Chronic pain

Pain that lasts for months or years is defined as "chronic." It's not an unusual condition. In fact, studies suggest that 100 million people in the U.S. have some form of chronic pain. The discomfort may be occasional or continuous. Some patients report mild pain while others describe it as excruciating. Chronic pain impairs the ability to take part in everyday activities, and it can also be emotionally devastating. Fortunately, it's possible for physical therapy to provide much-needed relief. Our knowledgeable physical therapists may be able to bring an end to the cycle of chronic pain.

Neck and Back Pain

Experiencing pain in the neck and back is nothing unusual. In fact, studies demonstrate that approximately 90 percent of people experience pain associated with their spine. Each painful episode can become progressively worse, which means that if the cycle isn't addressed, it can get beyond the abilities of a physical therapist to fix.


Our physical therapists make it possible for patients to leave neck and back pain behind. We help patients develop better posture habits, restore flexibility and build strength with exercise. With a few lifestyle adjustments and better awareness, our physical therapists are able to transform lives.


Irritation of the sciatica nerve is a common symptom of many disorders of the lower back. For instance, a lumber herniated disc or degenerative disc disease are often accompanied by sciatic pain. Symptoms of sciatica may include ongoing pain in one half of the buttocks. Sometimes, this pain reaches down into the leg and worsens when the sufferer is sitting. No specific trauma tends to bring about sciatica. Instead, it usually develops over time.


Our physical therapists are familiar with the symptoms and treatment of sciatica. Frequently, we prescribe a program of strengthening, stretching and low-impact aerobic exercises for patients who are suffering from sciatica. Movement encourages healing in addition to making future incidents less likely.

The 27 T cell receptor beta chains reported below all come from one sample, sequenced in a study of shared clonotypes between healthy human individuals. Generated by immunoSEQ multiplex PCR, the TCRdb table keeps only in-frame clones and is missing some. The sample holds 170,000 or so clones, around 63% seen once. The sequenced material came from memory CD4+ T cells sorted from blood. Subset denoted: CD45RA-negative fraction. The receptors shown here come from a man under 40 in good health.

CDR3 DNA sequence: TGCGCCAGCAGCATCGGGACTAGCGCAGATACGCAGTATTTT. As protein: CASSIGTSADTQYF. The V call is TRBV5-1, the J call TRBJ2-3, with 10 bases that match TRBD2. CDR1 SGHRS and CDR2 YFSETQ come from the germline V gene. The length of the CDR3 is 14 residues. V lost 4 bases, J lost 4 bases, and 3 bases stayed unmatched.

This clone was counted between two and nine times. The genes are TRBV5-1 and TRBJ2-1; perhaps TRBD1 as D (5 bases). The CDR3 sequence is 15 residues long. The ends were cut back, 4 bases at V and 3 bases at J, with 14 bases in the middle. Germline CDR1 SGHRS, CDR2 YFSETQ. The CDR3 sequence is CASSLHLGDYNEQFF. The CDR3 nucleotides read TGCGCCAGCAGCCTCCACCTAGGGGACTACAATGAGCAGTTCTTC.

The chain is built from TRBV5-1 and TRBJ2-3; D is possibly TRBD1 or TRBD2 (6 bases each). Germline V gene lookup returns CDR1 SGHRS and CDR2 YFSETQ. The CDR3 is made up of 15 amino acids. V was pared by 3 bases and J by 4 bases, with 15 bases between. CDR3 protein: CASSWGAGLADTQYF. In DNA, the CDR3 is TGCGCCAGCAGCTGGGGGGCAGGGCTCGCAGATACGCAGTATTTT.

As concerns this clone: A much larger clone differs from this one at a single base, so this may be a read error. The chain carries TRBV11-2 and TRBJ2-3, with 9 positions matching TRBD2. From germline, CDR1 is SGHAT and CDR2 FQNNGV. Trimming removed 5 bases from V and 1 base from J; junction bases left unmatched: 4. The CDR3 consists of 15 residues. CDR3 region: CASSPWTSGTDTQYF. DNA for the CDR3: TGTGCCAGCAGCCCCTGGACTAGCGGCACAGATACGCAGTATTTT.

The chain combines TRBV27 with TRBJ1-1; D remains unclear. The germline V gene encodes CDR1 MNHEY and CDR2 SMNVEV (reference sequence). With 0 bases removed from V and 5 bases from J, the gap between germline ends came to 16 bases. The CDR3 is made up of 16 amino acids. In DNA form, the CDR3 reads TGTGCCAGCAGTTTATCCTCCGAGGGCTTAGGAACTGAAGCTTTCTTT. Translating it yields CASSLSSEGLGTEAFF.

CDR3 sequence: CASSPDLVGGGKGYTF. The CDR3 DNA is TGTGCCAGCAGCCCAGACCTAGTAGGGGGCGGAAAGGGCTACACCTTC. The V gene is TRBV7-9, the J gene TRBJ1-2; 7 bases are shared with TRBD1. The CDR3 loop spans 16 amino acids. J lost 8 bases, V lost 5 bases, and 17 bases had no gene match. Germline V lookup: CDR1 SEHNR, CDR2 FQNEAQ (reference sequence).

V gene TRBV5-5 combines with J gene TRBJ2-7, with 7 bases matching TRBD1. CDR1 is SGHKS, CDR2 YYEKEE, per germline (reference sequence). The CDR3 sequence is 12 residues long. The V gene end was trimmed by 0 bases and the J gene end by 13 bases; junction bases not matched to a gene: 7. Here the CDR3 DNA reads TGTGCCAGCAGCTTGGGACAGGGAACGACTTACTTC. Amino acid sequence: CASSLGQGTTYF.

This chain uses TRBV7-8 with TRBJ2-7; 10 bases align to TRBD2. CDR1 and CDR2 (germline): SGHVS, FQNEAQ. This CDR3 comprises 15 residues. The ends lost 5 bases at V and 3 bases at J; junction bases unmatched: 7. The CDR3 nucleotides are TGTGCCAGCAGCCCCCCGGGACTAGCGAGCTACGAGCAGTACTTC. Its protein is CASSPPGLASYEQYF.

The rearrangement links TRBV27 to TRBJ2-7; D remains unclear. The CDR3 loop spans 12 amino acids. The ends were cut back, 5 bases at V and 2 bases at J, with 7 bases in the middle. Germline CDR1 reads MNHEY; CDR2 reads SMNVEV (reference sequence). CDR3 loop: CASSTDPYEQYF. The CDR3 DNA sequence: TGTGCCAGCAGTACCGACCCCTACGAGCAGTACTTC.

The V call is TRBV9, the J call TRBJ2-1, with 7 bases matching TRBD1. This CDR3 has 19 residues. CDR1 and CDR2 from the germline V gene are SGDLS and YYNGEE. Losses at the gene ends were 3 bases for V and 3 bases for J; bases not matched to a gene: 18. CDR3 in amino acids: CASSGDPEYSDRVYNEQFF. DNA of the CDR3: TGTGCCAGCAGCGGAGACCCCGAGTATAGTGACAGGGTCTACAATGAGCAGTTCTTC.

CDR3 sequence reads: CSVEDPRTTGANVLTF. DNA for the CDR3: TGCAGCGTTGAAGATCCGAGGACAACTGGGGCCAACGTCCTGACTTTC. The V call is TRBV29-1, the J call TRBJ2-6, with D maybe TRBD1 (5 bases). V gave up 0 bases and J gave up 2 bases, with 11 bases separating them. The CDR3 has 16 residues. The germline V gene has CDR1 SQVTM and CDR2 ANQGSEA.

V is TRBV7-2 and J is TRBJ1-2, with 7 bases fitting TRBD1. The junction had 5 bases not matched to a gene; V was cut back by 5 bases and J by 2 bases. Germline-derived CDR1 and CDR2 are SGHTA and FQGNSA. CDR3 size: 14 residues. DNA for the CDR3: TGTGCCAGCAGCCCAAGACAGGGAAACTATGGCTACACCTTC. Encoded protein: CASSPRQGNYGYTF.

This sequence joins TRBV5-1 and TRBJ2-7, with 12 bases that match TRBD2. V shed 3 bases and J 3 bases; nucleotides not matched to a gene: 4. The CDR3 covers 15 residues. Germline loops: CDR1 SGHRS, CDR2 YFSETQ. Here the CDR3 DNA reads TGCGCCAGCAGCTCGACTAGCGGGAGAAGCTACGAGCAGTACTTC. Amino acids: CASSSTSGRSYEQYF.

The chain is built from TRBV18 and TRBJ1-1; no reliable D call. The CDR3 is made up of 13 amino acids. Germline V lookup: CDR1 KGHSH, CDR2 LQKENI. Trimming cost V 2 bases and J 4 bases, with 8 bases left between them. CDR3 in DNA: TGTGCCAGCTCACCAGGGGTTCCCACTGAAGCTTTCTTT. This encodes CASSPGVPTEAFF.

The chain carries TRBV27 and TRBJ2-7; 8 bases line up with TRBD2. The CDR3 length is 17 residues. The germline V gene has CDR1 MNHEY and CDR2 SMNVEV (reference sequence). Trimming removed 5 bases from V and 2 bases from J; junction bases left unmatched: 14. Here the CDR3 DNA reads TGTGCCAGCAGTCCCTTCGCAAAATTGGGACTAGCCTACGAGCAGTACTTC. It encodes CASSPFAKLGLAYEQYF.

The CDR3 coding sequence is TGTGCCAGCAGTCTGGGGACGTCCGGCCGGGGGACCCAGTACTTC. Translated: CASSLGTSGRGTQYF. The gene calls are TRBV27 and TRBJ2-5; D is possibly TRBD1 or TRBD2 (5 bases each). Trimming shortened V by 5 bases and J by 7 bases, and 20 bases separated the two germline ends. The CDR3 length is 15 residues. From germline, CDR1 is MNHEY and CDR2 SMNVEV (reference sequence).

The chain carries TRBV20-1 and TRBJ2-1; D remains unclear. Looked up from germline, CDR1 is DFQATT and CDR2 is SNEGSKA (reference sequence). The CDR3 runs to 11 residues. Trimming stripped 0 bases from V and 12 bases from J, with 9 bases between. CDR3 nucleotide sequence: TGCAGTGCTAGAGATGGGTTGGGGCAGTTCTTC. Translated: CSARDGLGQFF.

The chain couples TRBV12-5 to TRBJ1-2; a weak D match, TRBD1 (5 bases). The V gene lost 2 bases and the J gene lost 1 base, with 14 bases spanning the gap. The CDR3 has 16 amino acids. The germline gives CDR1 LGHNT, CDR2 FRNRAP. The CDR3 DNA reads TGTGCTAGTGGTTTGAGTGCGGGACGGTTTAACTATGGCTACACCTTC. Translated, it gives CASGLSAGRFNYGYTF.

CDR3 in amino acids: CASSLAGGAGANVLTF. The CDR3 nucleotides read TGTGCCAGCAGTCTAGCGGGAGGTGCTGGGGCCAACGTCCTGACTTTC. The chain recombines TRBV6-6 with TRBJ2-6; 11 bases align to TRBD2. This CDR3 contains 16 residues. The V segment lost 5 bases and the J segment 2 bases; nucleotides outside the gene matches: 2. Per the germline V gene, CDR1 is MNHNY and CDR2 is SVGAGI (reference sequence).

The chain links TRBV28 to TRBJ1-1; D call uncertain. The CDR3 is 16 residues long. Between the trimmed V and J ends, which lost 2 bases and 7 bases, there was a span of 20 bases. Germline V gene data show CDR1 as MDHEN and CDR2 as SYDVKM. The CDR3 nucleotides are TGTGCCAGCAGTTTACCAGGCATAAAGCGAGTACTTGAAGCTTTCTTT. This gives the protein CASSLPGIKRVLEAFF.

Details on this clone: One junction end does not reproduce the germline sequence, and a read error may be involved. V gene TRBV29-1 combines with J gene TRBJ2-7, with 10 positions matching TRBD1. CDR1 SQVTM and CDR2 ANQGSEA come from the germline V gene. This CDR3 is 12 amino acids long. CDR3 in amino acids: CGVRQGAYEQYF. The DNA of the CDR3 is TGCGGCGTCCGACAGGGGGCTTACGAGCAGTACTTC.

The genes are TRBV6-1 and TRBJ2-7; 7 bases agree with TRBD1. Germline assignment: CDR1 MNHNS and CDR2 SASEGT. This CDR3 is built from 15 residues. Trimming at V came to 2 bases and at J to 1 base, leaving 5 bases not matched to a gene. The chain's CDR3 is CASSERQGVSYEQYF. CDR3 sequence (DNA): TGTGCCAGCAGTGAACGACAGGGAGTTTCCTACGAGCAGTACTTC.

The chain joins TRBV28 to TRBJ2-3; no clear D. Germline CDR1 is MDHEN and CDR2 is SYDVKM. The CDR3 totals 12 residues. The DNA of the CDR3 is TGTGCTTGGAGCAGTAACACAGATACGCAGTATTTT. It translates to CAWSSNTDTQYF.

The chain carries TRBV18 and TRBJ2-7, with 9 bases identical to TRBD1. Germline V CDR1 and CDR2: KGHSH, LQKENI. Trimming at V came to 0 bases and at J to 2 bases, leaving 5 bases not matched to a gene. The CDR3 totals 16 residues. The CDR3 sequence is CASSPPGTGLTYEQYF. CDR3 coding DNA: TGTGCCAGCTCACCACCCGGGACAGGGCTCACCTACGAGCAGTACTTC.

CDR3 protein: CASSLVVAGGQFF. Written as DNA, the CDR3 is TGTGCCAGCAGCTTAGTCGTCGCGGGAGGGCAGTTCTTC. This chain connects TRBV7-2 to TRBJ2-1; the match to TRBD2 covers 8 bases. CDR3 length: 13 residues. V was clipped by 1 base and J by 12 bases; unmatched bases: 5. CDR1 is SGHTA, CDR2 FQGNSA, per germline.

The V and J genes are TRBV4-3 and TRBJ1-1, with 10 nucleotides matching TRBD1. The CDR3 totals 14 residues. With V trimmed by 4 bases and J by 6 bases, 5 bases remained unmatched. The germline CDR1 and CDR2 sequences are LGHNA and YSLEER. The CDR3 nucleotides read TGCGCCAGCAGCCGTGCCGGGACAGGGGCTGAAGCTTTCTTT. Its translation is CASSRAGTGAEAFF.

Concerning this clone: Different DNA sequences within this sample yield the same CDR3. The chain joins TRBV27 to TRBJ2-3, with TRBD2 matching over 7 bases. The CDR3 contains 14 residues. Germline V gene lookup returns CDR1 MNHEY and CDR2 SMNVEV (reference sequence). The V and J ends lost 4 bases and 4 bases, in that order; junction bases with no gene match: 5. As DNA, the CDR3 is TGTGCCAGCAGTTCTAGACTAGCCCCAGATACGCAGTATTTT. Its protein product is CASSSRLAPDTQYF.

This chronic condition remains rather a mystery. It's difficult to diagnose, and no one knows its cause. Nonetheless, physical therapy can successfully treat the symptoms of fibromyalgia. These symptoms may include dull achiness throughout the body, muscle stiffness, fatigue and depression. Clearly, the need for relief can be overwhelming.


The symptoms of fibromyalgia can be successfully managed with exercise. Our physical therapists can demonstrate and suggest a wide range of stretching and strengthening exercises that can ease pain while also improving emotional outlook. Moreover, we can provide vital information and guidance regarding lifestyle changes, such as ways to reduce and manage stress, which may alleviate symptoms.

Ehlers-Danlos Syndrome (EDS)

This hereditary condition typically affects the body's connective tissues. This means that the joints are primary trouble spots. EDS causes the joints to be overly flexible so that they are able to extend beyond the normal range of motion.


Our licensed physical therapists have the knowledge that's needed to help patients with Ehlers-Danlos Syndrome. A few common-sense lifestyle changes, coupled with exercises that protect the joints, is usually precisely what's needed to improve quality of life. With the help of our physical therapists, many of our patients have been able to lead more independent and fully functional lives.